Is Compromise Really The Best Idea?

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What a great job Kristen did with this post.  We’re always conditioned to compromise and we fail to find out the needs of the two parties before we try resolve the problem.

Via Kristen Wheatley (Keller Williams Realty Mid Maine):

In today’s world, we seem to hear so much about the value of compromising.  Children, unions, management, governing officials, and yes, buyers and sellers, are all told that they should compromise in order to solve disputes.

Is compromise really the best way to go? 

In my experience, the most successful negotiators and mediators have the ability to ask the right questions, get to the heart of the issues and achieve consensus rather than compromise.  I know that consensus can take more effort and more time, but the end result can be far more effective and positive for all involved.  More than just a shift in terminology, this may require a completely different approach for some.

Wikipedia defines compromise as:  “a deal where someone gives up part of, or all of its demand. …finding agreement through communication, through a mutual acceptance of terms-often involving variations from an original goal or desire.  In the negative connotation, compromise may be referred to as capitulation, referring to a “surrender” of objectives, principles, or material, in the process of negotiating an agreement…an agreement that no party is happy with, because the parties involved often feel that they either gave away too much or that they received too little.”

Whereas Consensus is defined as firstly – general agreement and, secondly – group solidarity of belief or sentiment. It has its origin in a Latin word meaning literally to feel together. …achieving consensus ideally requires serious treatment of the considered opinion of each group member: those advocating the adoption, say, of a particular course of action, genuinely wish to hear those who may be against the proposal, since discussion, it is supposed, can only enhance ultimate consensus.”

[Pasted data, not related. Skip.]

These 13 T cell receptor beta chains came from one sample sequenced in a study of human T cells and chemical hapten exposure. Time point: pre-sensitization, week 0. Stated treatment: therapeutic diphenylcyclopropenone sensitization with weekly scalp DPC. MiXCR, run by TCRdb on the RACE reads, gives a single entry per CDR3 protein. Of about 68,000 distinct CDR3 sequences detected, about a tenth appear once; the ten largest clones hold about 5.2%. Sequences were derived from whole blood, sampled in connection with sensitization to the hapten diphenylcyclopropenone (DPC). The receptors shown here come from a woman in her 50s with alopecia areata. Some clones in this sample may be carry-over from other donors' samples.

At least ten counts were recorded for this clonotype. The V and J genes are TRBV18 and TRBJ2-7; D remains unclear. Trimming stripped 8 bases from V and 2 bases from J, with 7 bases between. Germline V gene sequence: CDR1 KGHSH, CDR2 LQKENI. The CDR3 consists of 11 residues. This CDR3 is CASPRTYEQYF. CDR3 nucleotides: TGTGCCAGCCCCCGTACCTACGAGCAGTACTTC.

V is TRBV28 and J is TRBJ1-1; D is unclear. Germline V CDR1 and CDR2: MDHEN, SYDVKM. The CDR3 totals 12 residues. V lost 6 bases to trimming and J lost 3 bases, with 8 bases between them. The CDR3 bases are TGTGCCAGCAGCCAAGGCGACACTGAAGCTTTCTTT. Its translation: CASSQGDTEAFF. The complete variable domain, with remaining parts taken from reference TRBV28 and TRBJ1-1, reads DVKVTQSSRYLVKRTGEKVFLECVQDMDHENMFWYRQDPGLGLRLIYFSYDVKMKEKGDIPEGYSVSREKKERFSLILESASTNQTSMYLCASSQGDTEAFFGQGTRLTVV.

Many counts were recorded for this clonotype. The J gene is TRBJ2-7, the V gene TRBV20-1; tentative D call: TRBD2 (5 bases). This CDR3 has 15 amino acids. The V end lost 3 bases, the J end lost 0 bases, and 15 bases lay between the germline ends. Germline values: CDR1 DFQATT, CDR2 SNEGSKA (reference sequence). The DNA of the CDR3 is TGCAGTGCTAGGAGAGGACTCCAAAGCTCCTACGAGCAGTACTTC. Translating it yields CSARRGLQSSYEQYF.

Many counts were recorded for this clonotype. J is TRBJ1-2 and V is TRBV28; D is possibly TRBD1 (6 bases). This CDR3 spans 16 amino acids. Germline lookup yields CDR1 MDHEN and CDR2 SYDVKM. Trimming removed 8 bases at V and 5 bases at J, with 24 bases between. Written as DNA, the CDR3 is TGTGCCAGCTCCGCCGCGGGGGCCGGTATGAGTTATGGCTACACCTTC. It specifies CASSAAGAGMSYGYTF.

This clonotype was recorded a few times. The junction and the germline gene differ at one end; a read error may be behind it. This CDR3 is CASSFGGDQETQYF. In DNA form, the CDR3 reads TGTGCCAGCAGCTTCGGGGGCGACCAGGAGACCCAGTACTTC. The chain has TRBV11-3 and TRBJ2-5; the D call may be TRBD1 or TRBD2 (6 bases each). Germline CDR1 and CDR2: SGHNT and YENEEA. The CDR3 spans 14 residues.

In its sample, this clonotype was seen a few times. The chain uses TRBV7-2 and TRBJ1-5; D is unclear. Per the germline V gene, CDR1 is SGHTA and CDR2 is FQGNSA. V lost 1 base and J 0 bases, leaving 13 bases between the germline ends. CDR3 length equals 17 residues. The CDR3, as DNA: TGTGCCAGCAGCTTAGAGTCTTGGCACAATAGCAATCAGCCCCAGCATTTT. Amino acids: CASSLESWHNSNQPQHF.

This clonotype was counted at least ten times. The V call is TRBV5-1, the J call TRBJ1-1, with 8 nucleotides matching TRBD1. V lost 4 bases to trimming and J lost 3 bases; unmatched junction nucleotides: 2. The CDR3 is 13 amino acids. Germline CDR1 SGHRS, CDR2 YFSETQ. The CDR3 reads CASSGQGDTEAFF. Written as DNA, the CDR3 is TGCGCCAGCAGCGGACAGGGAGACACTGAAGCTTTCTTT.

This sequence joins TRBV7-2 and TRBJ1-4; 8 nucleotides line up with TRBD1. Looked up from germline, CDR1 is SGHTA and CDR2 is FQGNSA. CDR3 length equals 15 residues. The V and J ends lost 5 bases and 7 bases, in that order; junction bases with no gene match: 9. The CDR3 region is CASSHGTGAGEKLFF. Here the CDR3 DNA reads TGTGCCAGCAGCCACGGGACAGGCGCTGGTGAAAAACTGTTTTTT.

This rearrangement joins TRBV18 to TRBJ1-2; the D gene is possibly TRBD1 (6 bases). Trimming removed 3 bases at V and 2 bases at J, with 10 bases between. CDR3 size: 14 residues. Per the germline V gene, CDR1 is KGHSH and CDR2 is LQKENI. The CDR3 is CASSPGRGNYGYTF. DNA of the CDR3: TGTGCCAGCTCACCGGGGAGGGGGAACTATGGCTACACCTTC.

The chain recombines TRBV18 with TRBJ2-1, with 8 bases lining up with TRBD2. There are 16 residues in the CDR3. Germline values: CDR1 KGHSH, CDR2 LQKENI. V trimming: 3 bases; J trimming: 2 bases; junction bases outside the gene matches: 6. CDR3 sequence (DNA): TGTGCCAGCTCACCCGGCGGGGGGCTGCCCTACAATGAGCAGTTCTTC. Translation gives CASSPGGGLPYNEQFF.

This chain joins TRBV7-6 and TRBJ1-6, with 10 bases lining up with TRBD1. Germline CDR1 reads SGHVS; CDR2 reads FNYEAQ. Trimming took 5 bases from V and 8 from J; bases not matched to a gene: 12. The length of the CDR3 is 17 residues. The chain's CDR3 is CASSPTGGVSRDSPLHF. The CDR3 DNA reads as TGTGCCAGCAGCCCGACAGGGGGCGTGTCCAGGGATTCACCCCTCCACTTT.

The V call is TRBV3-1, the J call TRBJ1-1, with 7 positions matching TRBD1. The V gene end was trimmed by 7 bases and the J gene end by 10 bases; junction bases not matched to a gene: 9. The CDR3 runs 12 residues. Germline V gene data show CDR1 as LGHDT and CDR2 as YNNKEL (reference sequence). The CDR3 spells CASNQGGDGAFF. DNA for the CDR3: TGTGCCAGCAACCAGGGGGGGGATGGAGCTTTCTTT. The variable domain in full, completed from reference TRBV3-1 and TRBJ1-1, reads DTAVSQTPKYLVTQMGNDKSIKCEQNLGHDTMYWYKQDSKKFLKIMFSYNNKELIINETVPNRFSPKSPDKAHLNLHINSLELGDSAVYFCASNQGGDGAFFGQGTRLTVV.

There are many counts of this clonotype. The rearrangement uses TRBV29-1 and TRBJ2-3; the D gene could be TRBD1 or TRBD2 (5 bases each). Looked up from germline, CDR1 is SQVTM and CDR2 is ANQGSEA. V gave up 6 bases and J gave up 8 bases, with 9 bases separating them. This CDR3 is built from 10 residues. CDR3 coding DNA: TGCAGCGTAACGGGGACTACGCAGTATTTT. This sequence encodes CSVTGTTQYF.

In life, government, and real estate, achieving consensus should be our goal.  Why bother?  Well, here is my favorite story about the problems with our general approach to compromise.

orangeTwo people had only one orange and both wanted the whole orange.  Exhausted by their arguing, they finally agreed to just cut the orange in half to be fair to one another.

What’s the problem with this solution?

Both people were left with only half of what they needed.  During their argument, the two people never bothered to find out why each of them wanted the orange.  It turns out that one was making a recipe that called for the juice of one orange and the other was making a recipe that called for the zest of one orange. 

 

 If they had bothered to find out each other’s needs they could have simply used the one orange for both the zest and the juice and each person could have had ALL of what they needed.

Kristen Wheatley

Keller Williams Realty Mid Maine

34 Center Street   Auburn, ME 04210

207-689-9886   kwheatley@kw.com

www.HomeSeller.ME

 

About susanmorrison

After living in Walpole, MA for many years, our family was transferred to the west coast when I was a senior in high school. In 1983, I graduated from Mission San Jose High School in Fremont, California. I am also a 1987 graduate of Providence College with a major in liberal arts and a minor in business administration. I bring to the table many years of sales experience beginning with thirteen years in Corporate Sales at Delta Air Lines. I'm the mother of three children and I'm very active within the Franklin, MA community. I am also a cancer survivor and support the American Cancer Society Charities.

My husband and I have built five homes and I've lived in a variety of other locations including Toronto Canada, Irving Texas and my current home in Franklin, MA. As a result of all my moving around, I came to the conclusion that I was an expert at moving...why not become an expert on the other side of the table? I earned my real estate license in 2004 and believe that I have found my true niche'. I can empathize with my clients on a variety of levels; whether they are buying or selling. And, like so many other good realtors out there, I believe that possessing good communication skills is one of the many keys to success.

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